A Historical Institutionalist Framework for European Spatial Planning

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    Sorensen invokes historical institutionalism as a theoretical framework. This paper does so revisiting the making of the European SpatialDevelopment Perspective of 1990s vintage and the subsequent Territorial Agenda of the European Union. The context is EU Cohesion policy. Firstthe paper presents the theoretical framework. Then it explains why European spatial planning has been a limited success by identifying fault linesin the institutional architecture of European integration generally: whether integration merely means states relinquishing specific powers, calledcompetences in EU jargon, or whether the EU transcends states and state institutions and whether representatives of state governments withtheir political and electoral concerns or the European Commission with its detached expertise should take the lead. There is also the fault linebetween planning and the spending department, or sectors. The view that the EU has no business in planning because planning is a state powerhas prevailed. To its chagrin, the Commission has also been side-lined by national planners. To overcome this problem, the European Union was tobe given a competence, if not for spatial planning, then for territorial cohesion. To mark their joint position on the matter in relation to evolvingEU policy, member states adopted the Territorial Agenda of the European Union. Neither their initiative nor the pursuit of territorial cohesion bythe EU as such went far. Estimating that member states would not accept whatever it might propose in the matter, the Commission never took, asit could have done under there relevant rules the initiative. With its cross-border, transnational and interregional strands, 'European territorialcooperation' serves as a substitute for EU territorial cohesion policy proper. The paper explains the course of events over the more than twenty-fiveyears covered by these developments by reference to the institutional architecture of the EU. The primacy which that architecture gives to memberstates means that state institutions and their politics prevail over expertise, including that of planners. It also implies European space beingconceptualised as a seamless cover of sovereign jurisdiction. The story of European spatial planning casts a critical light on the EU institutionalarchitecture being challenged by a fluid, dynamic spatial reality.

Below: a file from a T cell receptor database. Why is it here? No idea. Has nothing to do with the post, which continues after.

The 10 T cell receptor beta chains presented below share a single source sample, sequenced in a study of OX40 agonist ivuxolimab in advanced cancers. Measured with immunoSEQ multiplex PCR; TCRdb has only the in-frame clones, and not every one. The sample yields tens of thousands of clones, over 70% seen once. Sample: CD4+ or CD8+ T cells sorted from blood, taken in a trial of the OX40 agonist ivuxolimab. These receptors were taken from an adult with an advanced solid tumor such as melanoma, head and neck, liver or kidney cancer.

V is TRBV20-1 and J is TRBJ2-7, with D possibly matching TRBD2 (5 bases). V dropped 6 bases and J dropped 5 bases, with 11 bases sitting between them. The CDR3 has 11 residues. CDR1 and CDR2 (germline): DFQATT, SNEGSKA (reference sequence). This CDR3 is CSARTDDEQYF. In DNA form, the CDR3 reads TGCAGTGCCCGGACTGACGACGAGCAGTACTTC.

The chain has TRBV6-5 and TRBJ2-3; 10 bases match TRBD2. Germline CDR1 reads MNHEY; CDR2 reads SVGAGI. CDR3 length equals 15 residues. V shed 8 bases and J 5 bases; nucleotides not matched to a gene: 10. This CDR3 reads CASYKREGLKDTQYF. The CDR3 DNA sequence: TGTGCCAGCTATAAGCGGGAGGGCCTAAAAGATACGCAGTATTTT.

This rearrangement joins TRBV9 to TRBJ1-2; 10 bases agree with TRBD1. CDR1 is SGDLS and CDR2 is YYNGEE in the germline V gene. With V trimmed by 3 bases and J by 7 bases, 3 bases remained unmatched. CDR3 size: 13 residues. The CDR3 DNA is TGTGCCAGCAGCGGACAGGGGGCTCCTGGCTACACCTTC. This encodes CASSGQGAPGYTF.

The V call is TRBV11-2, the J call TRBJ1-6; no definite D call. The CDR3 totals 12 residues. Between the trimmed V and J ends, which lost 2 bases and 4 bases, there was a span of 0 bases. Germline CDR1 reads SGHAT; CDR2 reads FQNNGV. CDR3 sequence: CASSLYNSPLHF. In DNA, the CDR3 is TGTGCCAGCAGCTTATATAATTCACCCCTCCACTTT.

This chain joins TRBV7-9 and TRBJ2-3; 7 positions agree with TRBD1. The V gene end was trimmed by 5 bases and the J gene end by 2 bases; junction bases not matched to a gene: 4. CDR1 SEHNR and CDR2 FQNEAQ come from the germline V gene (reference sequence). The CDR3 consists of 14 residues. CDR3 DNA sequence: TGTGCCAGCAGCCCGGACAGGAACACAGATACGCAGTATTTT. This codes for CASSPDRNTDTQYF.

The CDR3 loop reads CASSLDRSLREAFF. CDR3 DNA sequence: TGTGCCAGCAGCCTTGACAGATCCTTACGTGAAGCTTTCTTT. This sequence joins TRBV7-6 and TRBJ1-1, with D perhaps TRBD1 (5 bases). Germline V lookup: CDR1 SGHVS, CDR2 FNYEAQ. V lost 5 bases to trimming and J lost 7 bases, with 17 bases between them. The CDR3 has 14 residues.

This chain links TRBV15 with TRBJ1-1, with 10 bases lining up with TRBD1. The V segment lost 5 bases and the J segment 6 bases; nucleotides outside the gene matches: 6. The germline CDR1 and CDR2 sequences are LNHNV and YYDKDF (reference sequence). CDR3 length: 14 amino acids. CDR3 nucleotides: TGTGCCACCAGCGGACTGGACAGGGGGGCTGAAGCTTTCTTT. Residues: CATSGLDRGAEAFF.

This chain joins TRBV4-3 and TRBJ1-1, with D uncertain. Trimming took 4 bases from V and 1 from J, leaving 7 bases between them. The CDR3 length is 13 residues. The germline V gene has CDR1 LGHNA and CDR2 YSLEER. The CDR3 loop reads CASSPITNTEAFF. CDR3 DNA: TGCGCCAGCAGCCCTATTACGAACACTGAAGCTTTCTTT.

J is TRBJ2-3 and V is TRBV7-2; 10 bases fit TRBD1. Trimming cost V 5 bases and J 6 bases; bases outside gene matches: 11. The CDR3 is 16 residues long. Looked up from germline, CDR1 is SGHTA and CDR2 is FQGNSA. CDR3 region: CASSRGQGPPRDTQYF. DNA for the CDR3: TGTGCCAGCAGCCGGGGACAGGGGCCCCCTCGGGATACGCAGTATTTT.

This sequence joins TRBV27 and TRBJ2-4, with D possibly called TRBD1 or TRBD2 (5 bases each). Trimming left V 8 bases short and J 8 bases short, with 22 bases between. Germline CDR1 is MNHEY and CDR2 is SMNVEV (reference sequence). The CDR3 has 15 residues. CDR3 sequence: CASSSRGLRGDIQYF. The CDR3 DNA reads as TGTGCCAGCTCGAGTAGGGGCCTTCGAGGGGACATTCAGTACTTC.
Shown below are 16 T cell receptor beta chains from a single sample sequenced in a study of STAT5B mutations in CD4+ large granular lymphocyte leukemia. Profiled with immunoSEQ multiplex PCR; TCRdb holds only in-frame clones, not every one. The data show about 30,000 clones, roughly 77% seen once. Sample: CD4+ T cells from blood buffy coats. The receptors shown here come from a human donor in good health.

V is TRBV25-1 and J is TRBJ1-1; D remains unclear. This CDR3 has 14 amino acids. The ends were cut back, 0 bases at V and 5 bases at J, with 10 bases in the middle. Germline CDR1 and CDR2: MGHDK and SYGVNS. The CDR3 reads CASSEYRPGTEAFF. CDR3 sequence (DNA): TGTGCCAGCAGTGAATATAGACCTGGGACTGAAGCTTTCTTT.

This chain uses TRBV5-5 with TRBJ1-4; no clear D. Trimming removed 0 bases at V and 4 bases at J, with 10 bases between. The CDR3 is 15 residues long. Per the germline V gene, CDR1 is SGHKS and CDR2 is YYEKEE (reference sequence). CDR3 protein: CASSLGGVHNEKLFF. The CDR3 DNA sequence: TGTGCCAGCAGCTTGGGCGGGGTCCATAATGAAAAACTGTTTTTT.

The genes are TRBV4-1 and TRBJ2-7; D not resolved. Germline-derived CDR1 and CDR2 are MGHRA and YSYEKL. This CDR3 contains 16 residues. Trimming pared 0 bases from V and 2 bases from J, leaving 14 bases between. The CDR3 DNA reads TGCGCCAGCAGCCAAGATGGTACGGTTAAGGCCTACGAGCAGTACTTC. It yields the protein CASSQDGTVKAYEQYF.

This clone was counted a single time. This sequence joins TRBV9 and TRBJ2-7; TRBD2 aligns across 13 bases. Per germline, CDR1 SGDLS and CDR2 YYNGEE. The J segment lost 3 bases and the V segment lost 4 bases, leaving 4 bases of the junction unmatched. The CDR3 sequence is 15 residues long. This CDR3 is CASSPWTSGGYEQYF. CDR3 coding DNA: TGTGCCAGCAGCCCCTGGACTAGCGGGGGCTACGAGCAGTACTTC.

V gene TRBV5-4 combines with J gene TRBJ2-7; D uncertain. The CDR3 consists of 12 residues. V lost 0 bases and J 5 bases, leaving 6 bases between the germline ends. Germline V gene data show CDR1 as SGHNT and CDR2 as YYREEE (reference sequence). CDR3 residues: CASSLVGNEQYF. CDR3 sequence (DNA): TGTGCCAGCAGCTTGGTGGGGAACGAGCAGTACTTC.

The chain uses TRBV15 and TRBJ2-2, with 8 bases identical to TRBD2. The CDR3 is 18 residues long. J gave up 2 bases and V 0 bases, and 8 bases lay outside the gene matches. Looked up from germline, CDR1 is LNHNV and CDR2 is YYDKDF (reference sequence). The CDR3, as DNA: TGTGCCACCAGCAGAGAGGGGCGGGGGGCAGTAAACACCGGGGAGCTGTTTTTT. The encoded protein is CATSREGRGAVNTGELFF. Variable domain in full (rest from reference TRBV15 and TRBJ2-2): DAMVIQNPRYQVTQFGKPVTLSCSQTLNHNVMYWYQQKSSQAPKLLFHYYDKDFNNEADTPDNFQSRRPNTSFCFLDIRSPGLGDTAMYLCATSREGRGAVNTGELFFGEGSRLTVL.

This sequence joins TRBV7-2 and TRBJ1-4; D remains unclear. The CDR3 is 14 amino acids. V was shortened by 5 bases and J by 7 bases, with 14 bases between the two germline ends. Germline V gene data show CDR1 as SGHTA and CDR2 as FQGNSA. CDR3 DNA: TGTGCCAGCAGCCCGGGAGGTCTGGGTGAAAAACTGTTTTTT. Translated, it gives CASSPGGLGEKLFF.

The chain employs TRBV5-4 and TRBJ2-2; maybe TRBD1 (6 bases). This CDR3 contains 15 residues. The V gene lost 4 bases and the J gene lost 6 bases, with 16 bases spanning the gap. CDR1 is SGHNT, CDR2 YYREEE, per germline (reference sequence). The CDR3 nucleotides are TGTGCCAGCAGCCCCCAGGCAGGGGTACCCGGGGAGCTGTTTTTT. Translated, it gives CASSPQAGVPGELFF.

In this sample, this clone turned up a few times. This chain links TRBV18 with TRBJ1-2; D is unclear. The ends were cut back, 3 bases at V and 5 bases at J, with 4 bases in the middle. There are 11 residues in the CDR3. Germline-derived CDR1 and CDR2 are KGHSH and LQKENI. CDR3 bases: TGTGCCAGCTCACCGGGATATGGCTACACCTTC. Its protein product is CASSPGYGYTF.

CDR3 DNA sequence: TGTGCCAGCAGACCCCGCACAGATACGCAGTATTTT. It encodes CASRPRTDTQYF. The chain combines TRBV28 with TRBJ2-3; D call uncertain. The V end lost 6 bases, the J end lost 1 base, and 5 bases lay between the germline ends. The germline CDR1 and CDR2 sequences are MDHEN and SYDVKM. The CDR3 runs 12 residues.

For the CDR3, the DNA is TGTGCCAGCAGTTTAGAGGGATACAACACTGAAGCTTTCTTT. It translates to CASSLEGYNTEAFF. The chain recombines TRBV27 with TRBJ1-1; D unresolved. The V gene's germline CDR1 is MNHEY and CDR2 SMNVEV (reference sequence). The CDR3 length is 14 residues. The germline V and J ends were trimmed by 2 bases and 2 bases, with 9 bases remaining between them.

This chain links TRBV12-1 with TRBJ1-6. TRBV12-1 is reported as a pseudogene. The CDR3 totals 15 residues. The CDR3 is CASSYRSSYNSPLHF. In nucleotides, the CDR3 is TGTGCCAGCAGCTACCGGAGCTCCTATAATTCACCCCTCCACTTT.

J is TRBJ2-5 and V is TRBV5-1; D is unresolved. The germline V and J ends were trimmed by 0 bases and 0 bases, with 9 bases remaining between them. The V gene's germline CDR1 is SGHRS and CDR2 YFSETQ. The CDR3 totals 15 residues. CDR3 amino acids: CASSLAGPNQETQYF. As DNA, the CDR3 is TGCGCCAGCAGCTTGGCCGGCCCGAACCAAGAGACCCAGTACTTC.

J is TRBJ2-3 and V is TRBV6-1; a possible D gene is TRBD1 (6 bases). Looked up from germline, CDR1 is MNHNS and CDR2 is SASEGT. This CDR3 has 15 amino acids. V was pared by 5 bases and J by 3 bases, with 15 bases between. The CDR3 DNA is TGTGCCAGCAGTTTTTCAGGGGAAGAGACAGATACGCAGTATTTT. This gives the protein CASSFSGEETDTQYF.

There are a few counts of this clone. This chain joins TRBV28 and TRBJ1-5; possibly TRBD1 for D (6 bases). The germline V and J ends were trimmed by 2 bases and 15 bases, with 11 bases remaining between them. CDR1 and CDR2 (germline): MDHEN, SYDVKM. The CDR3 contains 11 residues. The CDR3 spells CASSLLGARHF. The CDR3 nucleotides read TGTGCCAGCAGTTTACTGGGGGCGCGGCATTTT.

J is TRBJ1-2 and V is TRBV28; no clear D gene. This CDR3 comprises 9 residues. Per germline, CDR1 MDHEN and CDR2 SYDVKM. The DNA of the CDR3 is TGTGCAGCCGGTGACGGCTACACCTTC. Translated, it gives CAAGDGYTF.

Original languageEnglish
    Pages (from-to)161-172
    Number of pages12
    JournalInternational Planning History Society Proceedings
    Issue number5
    Publication statusPublished - 2016
    Event17th IPHS Conference History-Urbanism-Resilience - Delft, Netherlands
    Duration: 17 Jul 201621 Jul 2016


    • historical institutionalism
    • European spatial planning
    • territorial cohesion
    • EU Cohesion policy


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